Australia ‘copying China’ by excluding foreign academics

As Australia struggles to defend its civic values from foreign interference, critics say translators’ banning shows those values are being undermined from within

September 11, 2020
Australia immigration stamp

Australia’s banning of two Chinese academics is ironic evidence of Beijing’s malign influence on Australian values, China scholars say, as Canberra adopts some of the communist state’s security methods.

Australia has cancelled the visas of translators Li Jianjun and Chen Hong, reportedly because of adverse assessments from the Australian Security Intelligence Organisation (Asio). The assessments are understood to stem from their membership of a WeChat group involving a parliamentarian under Asio investigation.

Asio has not responded to media questions about the matter, saying that it does not comment on “intelligence matters”.

Professor Chen and Mr Li have longstanding associations with Australia and have visited many times. The two manage Australian studies centres at Shanghai’s East China Normal University and Beijing Foreign Studies University (BFSU), teaching courses on Antipodean culture and literature.

Mr Li declined an interview with Times Higher Education, saying he had been advised that speaking to the media would not help his case, but said that Asio’s assessment was incorrect. “The WeChat group was simply a friendly social chat group [with] no intention of influence or interference attempted at all,” he said.

Professor Chen said that he had initially dismissed the notification of his visa cancellation as “fraud spam”. He protested to immigration authorities about the “gross mistake” but his email went unanswered.

Writing in China’s Global Times tabloid, he said Australia was mimicking the US in “ravaging” mutually beneficial academic and cultural exchanges. He said that he was one of China’s most “outspoken advocates” of a better understanding with Australia, publishing and teaching about Antipodean literature, culture and society, “only to be deemed a risk to Australia’s security”.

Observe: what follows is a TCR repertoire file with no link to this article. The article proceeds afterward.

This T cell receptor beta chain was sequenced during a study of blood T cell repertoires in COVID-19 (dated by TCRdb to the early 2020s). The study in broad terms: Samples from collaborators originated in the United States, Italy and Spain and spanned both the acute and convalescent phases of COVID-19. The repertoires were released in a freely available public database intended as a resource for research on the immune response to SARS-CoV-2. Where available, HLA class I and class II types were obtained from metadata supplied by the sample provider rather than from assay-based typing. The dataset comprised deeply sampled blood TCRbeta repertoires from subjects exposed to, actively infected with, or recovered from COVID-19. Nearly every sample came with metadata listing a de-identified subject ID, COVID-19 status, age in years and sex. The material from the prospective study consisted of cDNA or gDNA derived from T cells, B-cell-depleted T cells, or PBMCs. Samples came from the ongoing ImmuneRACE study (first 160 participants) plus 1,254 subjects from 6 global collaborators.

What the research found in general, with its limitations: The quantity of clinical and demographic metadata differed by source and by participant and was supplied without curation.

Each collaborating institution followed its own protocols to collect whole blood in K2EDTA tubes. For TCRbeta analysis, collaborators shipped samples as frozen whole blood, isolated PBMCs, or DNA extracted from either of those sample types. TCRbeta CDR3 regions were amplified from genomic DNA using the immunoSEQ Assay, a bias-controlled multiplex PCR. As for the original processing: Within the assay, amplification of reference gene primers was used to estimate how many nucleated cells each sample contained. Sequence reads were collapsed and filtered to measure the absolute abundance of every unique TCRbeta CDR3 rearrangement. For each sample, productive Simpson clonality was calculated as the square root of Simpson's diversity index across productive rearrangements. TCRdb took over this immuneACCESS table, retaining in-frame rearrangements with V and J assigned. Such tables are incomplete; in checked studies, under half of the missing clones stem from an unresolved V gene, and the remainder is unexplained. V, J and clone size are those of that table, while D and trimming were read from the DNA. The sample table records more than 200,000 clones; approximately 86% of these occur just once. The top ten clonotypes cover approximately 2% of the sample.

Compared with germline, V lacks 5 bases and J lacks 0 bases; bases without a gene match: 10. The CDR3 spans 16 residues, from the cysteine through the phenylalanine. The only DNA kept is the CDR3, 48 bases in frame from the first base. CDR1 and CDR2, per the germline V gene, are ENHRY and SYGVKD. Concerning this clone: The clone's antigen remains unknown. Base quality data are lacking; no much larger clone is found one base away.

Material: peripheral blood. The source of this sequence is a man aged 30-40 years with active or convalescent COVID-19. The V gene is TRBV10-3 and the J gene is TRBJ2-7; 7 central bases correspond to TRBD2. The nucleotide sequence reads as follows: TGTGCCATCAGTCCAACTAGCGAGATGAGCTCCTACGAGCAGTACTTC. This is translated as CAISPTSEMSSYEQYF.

“Some of my perspectives are critical of Canberra’s China policy,” he acknowledged, suggesting that Australian authorities were “scared of such candid opinions”.

David Brophy, a University of Sydney historian specialising in China and inner Asia, said that Australia – like China – had become a country that “bans foreign academics with critical views of its policies”.

“When China invokes vague security concerns to restrict the entry of foreign academics, Western academia unanimously disapproves of that. We’ve ended up in more or less the same situation.”

Dr Brophy said Chinese Australian colleagues were expressing reluctance to voice criticisms of Australia-China relations, afraid of becoming “the next object of investigation for foreign interference” because they engaged with people in China in the course of their work. “These things seem to be potential triggers for the security agencies to take an interest.”

Mr Li is secretary general of the Chinese Association for Australian Studies and has held visiting fellowships at the Australian National University, La Trobe University and King’s College London. He is a second-generation member of a vibrant academic exchange community that began when a group of middle-aged Chinese postgraduates – nicknamed the “Gang of Nine” – arrived at the University of Sydney in 1979 to study literature and linguistics.

He took over running BFSU’s Australian Studies Centre from Hu Wenzhong, a Gang of Niner who founded the centre in 1983, and is now a PhD candidate with Western Sydney University (WSU).

Mr Li is seeking to have the visa cancellation overturned, with the university’s assistance. In a message to other Chinese students, vice-chancellor Barney Glover reassured them that WSU was “committed to providing a safe, supportive and harmonious environment for your learning and research”.

john.ross@timeshighereducation.com

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